So you might be able to get some pricing breaks in the short term. In the long term, if it effects the macro economic conditions, then obviously the availability of labor and equipment is going to increase and prices might decrease. But we don’t know yet because it’s too fluid.
CSC: What will the pace of work look like when we get back to it?
Kalayjian: It’s not as if we are going to flip the switch and go right back to full capacity. It’s going to be a slow and gradual process. If you had a productivity rate where you were able to erect steel at so many pounds per week, or install concrete at so many cubic yards per day, you’re not going to be able to do that just because the governor has said you can go back to work.
CSC: What are the right types of questions to ask to maximize your chances of getting back to full capacity?
Kalayjian: You’ve got to go back to your supply chain, go back to your fabrication shop and say, ‘Ok, where are you in terms of fabricating my girders? How much time will it take for you to get back refabricating, painting, and delivering it to my site?’ That’s going to be a slow process. Even if you did have 100% of the steel at a site to install on day one of reopening, how can you guarantee that the contractor is going to have all of the steel erectors on site? They won’t.
They will have a smaller crew, and then it will take several weeks for the contractor to get the crew size back to where it was at the time of shutdown. The production rates are going to be different from pre shutdown to after shutdown. You need to be able to say, ‘Now that the project is back in full production, let’s look at that period of impact between March and name the date.’ It could be May, June, July, or August. Who knows? It’s too soon to say. But the impacts are going to be big, and every project will be affected.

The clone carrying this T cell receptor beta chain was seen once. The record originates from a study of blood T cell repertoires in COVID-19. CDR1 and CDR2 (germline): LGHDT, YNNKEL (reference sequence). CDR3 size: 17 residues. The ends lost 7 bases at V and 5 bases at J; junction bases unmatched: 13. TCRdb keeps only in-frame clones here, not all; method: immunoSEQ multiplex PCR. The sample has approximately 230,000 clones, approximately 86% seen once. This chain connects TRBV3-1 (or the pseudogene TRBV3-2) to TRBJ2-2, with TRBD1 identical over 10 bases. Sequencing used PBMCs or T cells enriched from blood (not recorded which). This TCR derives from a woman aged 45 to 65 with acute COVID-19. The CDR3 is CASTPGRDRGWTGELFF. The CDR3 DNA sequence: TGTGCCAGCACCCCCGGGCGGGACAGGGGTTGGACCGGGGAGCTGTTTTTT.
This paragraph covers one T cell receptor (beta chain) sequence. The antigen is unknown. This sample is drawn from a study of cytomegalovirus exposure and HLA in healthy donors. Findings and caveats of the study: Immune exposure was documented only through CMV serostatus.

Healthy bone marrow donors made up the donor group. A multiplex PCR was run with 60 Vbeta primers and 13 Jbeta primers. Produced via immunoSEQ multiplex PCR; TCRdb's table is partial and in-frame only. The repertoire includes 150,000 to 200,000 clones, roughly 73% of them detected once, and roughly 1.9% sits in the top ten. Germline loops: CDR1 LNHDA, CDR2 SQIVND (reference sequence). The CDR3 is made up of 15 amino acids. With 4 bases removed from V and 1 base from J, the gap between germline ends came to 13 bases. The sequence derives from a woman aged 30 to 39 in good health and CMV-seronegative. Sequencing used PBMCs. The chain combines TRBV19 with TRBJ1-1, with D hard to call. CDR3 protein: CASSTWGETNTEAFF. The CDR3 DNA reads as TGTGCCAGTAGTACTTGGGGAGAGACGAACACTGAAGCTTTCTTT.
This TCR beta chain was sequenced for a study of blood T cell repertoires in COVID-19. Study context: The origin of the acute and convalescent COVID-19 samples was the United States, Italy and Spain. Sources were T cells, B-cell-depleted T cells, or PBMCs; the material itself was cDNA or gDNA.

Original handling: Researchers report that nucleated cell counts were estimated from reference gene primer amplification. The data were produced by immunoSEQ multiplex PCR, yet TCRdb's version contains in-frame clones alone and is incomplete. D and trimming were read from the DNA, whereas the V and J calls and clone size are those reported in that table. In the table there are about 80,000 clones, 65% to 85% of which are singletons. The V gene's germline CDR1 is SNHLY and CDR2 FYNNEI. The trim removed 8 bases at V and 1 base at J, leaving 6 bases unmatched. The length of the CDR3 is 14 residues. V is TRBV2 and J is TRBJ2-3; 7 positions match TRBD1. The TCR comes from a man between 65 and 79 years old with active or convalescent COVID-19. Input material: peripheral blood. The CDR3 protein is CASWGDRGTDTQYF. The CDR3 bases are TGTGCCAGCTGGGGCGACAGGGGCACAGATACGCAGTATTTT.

CSC: What’s the silver lining in all of this?
Kalayjian: Let’s say you were working on a big highway project or an airport project where you’re doing a ton of work, and your work plan must consider operations. You can’t shut an airport down to build a new terminal or tarmac or subway system. Passengers, pilots, mechanics, and airport personnel all must be considered. As a result, your cost and your schedule will be longer due to the necessity of working around the traffic. But now we have a situation where airports are pretty much shutdown. Suddenly you may be able to finish the work a lot sooner, and maybe for less money.